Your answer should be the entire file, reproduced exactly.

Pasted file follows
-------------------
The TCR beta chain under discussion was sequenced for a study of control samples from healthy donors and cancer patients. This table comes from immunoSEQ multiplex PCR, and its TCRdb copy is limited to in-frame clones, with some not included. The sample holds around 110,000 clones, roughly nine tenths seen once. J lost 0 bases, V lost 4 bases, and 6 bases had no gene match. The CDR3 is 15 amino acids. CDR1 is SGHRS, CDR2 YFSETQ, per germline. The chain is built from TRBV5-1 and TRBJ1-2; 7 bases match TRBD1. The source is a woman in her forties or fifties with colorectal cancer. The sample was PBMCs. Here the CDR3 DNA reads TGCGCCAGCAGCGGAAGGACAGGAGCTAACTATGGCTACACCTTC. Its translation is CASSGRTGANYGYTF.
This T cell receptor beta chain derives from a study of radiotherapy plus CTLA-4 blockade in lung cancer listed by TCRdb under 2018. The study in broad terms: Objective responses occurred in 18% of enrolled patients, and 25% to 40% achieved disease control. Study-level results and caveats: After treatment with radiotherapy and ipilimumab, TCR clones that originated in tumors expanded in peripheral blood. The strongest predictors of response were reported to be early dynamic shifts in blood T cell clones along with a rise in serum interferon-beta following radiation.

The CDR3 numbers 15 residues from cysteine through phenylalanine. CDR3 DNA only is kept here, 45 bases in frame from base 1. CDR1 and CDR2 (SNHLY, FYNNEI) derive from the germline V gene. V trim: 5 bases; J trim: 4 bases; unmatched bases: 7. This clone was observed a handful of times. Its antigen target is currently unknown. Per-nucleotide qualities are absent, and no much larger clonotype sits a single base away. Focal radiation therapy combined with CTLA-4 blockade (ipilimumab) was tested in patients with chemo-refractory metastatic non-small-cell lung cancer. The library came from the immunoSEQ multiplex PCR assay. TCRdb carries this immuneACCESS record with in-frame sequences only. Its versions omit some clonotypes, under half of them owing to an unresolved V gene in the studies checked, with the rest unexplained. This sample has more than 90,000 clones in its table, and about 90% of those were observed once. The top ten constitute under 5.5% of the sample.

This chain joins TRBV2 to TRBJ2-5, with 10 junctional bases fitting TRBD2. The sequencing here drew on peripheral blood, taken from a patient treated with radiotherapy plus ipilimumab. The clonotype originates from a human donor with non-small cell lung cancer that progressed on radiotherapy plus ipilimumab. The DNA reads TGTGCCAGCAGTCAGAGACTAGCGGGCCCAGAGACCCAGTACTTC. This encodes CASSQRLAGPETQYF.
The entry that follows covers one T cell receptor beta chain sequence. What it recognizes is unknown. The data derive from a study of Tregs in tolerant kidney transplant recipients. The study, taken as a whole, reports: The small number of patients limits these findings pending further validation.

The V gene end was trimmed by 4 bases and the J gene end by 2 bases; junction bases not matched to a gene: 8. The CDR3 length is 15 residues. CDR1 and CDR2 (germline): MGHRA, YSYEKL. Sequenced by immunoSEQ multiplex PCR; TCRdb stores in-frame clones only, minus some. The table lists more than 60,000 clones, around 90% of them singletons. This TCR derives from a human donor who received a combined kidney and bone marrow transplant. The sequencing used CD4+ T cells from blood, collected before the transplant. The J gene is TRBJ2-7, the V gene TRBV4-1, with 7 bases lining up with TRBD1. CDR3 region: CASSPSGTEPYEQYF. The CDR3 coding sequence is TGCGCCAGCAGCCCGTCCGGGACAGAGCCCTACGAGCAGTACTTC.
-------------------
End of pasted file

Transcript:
The TCR beta chain under discussion was sequenced for a study of control samples from healthy donors and cancer patients. This table comes from immunoSEQ multiplex PCR, and its TCRdb copy is limited to in-frame clones, with some not included. The sample holds around 110,000 clones, roughly nine tenths seen once. J lost 0 bases, V lost 4 bases, and 6 bases had no gene match. The CDR3 is 15 amino acids. CDR1 is SGHRS, CDR2 YFSETQ, per germline. The chain is built from TRBV5-1 and TRBJ1-2; 7 bases match TRBD1. The source is a woman in her forties or fifties with colorectal cancer. The sample was PBMCs. Here the CDR3 DNA reads TGCGCCAGCAGCGGAAGGACAGGAGCTAACTATGGCTACACCTTC. Its translation is CASSGRTGANYGYTF.
This T cell receptor beta chain derives from a study of radiotherapy plus CTLA-4 blockade in lung cancer listed by TCRdb under 2018. The study in broad terms: Objective responses occurred in 18% of enrolled patients, and 25% to 40% achieved disease control. Study-level results and caveats: After treatment with radiotherapy and ipilimumab, TCR clones that originated in tumors expanded in peripheral blood. The strongest predictors of response were reported to be early dynamic shifts in blood T cell clones along with a rise in serum interferon-beta following radiation.

The CDR3 numbers 15 residues from cysteine through phenylalanine. CDR3 DNA only is kept here, 45 bases in frame from base 1. CDR1 and CDR2 (SNHLY, FYNNEI) derive from the germline V gene. V trim: 5 bases; J trim: 4 bases; unmatched bases: 7. This clone was observed a handful of times. Its antigen target is currently unknown. Per-nucleotide qualities are absent, and no much larger clonotype sits a single base away. Focal radiation therapy combined with CTLA-4 blockade (ipilimumab) was tested in patients with chemo-refractory metastatic non-small-cell lung cancer. The library came from the immunoSEQ multiplex PCR assay. TCRdb carries this immuneACCESS record with in-frame sequences only. Its versions omit some clonotypes, under half of them owing to an unresolved V gene in the studies checked, with the rest unexplained. This sample has more than 90,000 clones in its table, and about 90% of those were observed once. The top ten constitute under 5.5% of the sample.

This chain joins TRBV2 to TRBJ2-5, with 10 junctional bases fitting TRBD2. The sequencing here drew on peripheral blood, taken from a patient treated with radiotherapy plus ipilimumab. The clonotype originates from a human donor with non-small cell lung cancer that progressed on radiotherapy plus ipilimumab. The DNA reads TGTGCCAGCAGTCAGAGACTAGCGGGCCCAGAGACCCAGTACTTC. This encodes CASSQRLAGPETQYF.
The entry that follows covers one T cell receptor beta chain sequence. What it recognizes is unknown. The data derive from a study of Tregs in tolerant kidney transplant recipients. The study, taken as a whole, reports: The small number of patients limits these findings pending further validation.

The V gene end was trimmed by 4 bases and the J gene end by 2 bases; junction bases not matched to a gene: 8. The CDR3 length is 15 residues. CDR1 and CDR2 (germline): MGHRA, YSYEKL. Sequenced by immunoSEQ multiplex PCR; TCRdb stores in-frame clones only, minus some. The table lists more than 60,000 clones, around 90% of them singletons. This TCR derives from a human donor who received a combined kidney and bone marrow transplant. The sequencing used CD4+ T cells from blood, collected before the transplant. The J gene is TRBJ2-7, the V gene TRBV4-1, with 7 bases lining up with TRBD1. CDR3 region: CASSPSGTEPYEQYF. The CDR3 coding sequence is TGCGCCAGCAGCCCGTCCGGGACAGAGCCCTACGAGCAGTACTTC.